Two children died in a hope chest that could only be opened from the outside. The hope chest that became a death trap for the two children, eight-year-old Lexi Munroe and her seven-year-old brother Sean, was part of a recall by Lane Furniture in 1996 after six other children had suffocated in the trunks, reported the Daily News on Jan. 13, 2014.
Police report that the two children died from suffocation. The hope chest was placed in a bedroom in the family's home in Franklin, Mass., near a television that was on loudly
“The hope chest was in relatively close proximity to a television that was apparently on with a substantial volume at the time.”
After the two children were discovered unconscious in the hope chest around 8 p.m. on Sunday night, they were rushed to local hospitals where they died. Investigators believe that the kids' death was a tragic accident while the siblings were playing a game.
According to the Norfolk County District Attorney's office, one parent was at home at the time of the incident. When the second parent arrived home and the family, including three other siblings, was gathering, the parents discovered that two of their children were missing.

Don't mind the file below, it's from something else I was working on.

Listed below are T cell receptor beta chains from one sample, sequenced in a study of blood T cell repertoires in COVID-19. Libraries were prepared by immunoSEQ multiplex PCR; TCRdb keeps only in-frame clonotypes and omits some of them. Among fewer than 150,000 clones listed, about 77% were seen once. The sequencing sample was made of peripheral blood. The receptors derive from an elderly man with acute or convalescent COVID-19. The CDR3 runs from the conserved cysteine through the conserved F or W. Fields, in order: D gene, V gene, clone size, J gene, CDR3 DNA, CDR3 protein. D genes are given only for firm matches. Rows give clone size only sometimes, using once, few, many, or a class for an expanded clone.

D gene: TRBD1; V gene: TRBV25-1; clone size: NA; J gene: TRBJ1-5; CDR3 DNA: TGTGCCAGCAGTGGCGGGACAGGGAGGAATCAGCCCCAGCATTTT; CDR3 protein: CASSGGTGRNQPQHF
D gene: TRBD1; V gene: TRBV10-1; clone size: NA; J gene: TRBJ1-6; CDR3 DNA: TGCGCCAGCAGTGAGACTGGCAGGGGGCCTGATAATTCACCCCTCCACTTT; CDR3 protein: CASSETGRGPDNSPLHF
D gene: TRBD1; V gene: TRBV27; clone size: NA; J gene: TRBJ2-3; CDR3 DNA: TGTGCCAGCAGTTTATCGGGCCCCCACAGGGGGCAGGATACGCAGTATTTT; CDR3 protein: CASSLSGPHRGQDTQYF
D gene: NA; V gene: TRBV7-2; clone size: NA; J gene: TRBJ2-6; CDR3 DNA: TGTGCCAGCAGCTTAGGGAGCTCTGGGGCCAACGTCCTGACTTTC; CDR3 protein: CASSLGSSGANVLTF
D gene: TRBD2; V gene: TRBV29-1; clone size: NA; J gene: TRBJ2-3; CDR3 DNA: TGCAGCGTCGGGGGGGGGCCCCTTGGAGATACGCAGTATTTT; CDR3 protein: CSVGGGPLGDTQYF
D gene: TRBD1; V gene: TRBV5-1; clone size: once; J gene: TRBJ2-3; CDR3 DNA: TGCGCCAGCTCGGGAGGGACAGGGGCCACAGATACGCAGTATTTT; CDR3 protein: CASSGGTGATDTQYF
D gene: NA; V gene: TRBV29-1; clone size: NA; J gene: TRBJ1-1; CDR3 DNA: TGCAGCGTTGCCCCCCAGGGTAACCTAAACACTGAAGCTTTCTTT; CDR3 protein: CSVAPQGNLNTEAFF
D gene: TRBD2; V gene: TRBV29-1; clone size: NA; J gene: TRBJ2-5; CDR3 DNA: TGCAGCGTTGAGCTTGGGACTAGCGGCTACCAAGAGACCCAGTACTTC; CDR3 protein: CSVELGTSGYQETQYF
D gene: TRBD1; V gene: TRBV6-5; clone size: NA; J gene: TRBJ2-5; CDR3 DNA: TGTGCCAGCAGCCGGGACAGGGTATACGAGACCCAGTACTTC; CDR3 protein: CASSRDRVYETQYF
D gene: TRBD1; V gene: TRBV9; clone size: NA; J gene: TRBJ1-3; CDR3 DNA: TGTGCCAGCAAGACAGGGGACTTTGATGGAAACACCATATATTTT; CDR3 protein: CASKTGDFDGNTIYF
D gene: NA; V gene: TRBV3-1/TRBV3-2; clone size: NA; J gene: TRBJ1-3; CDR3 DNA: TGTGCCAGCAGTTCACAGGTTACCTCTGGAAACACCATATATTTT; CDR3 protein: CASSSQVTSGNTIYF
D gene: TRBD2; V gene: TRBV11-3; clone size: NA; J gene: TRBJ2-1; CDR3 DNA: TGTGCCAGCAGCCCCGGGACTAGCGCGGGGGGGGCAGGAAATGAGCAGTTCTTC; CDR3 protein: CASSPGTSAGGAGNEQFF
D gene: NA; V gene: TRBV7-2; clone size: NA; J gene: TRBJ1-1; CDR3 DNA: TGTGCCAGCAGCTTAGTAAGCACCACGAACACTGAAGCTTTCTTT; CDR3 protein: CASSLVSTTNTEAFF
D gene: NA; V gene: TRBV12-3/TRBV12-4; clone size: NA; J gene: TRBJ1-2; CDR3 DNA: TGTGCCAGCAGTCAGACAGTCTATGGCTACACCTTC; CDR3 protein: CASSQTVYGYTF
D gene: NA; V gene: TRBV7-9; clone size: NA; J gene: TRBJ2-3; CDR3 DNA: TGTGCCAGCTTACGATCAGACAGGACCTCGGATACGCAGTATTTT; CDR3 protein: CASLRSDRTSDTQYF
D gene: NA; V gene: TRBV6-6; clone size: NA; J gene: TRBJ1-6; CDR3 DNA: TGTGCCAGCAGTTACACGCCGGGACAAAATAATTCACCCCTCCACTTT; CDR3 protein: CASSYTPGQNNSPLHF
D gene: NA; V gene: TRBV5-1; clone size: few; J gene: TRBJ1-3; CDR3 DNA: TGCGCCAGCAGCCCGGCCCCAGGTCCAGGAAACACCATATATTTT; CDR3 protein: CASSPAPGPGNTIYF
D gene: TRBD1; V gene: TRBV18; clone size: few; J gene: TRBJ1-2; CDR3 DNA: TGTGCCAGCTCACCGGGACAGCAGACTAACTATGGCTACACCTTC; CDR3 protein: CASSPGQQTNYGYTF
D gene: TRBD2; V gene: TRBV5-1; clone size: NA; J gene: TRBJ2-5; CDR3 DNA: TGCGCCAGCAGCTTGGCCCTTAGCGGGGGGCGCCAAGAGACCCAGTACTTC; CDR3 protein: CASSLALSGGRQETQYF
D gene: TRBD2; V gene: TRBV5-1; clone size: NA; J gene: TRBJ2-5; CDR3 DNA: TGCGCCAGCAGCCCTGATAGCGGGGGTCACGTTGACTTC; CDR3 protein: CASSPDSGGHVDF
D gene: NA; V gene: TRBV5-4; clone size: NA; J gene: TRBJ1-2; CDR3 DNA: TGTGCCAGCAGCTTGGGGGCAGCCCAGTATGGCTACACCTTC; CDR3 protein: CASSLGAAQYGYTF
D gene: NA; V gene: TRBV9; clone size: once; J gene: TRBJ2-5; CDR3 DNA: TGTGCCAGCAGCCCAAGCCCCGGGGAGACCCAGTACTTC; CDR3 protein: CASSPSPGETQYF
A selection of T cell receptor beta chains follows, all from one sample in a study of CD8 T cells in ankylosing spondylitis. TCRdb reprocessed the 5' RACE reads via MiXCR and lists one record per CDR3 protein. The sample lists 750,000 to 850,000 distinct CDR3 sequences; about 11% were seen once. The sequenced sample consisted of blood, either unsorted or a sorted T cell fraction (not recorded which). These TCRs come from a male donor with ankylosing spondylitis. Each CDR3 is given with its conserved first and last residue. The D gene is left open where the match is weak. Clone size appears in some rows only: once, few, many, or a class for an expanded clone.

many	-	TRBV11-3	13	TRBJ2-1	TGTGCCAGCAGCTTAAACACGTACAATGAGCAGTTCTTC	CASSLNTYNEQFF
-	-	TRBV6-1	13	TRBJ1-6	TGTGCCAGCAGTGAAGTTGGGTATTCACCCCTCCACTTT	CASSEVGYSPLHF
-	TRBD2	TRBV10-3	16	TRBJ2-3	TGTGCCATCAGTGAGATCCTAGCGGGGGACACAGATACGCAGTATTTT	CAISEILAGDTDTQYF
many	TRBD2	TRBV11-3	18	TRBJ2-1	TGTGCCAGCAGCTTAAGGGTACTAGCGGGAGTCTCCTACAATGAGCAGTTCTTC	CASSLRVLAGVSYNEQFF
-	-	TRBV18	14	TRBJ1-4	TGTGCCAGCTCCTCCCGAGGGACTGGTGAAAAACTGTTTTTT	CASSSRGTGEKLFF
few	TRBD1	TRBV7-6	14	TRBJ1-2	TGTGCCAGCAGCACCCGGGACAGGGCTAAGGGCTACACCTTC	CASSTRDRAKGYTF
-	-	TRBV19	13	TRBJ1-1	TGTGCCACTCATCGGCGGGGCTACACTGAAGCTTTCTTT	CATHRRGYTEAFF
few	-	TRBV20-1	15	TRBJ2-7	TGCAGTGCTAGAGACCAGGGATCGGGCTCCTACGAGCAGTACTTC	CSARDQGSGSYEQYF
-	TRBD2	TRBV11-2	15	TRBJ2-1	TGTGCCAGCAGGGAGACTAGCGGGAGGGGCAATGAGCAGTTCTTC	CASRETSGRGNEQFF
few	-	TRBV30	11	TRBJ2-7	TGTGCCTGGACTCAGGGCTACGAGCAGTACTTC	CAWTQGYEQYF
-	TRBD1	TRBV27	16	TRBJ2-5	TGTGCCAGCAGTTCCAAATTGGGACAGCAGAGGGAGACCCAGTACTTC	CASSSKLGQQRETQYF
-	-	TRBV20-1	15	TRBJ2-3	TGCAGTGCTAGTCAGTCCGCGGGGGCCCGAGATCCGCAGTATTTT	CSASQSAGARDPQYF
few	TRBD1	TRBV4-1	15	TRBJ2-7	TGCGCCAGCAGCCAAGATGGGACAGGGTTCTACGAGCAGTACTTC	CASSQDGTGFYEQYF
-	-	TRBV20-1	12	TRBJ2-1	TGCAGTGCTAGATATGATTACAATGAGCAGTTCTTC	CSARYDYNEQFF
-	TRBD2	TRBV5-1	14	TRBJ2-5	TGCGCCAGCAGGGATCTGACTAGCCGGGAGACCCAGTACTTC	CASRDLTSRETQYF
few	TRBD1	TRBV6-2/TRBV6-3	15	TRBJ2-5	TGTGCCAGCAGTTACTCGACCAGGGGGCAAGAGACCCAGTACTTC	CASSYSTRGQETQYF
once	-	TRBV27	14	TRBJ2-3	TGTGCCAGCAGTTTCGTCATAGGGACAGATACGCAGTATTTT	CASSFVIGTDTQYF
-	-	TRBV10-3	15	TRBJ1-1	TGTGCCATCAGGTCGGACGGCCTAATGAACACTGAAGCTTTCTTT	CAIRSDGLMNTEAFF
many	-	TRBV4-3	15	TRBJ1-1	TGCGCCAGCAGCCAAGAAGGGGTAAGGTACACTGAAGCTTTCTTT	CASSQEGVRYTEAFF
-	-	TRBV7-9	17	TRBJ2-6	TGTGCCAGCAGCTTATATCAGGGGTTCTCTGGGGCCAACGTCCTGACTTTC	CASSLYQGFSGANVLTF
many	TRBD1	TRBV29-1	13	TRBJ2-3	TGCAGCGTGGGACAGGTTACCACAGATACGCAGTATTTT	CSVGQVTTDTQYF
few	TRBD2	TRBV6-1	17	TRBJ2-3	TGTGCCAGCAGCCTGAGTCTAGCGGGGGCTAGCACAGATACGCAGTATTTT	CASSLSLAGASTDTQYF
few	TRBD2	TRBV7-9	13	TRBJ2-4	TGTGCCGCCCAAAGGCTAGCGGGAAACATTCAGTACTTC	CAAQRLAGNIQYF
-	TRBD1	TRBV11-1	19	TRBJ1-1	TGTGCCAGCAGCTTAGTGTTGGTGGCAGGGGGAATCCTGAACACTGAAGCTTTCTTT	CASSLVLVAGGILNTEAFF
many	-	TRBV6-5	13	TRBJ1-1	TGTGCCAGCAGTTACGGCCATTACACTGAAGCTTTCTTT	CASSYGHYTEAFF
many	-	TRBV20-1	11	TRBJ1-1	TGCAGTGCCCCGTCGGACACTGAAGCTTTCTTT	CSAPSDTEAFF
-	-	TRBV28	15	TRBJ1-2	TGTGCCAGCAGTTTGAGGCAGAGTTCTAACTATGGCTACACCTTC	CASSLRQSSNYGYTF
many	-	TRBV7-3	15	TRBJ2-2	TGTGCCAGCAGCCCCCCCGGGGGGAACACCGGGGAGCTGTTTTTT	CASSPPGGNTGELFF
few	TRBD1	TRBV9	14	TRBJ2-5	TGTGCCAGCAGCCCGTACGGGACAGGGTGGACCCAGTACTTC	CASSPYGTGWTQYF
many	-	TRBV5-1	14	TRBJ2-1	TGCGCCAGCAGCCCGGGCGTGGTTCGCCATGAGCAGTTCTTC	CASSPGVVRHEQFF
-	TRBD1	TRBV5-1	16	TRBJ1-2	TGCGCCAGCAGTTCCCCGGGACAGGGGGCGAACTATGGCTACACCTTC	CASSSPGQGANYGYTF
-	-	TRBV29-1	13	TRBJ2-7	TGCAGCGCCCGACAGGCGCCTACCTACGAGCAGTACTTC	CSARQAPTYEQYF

The hope chest that the two children died in had been bought by the family secondhand about 10 years ago and is one of an estimated 12 million Lane and Virginia Maid sold cedar chests. The company’s website states that chests manufactured after 1987 have new safety locks. However, “between 1912 and 1987, Lane and Virginia Maid manufactured and sold an estimated 12 million cedar chests. Cedar chests made during these years latch shut without having to depress a button. In recent years, several children have suffocated inside chests with old style locks. As a result, Lane has launched several successful programs concentrating on lock replacement. However, there are still an estimated 6 million chests that need the locks replaced."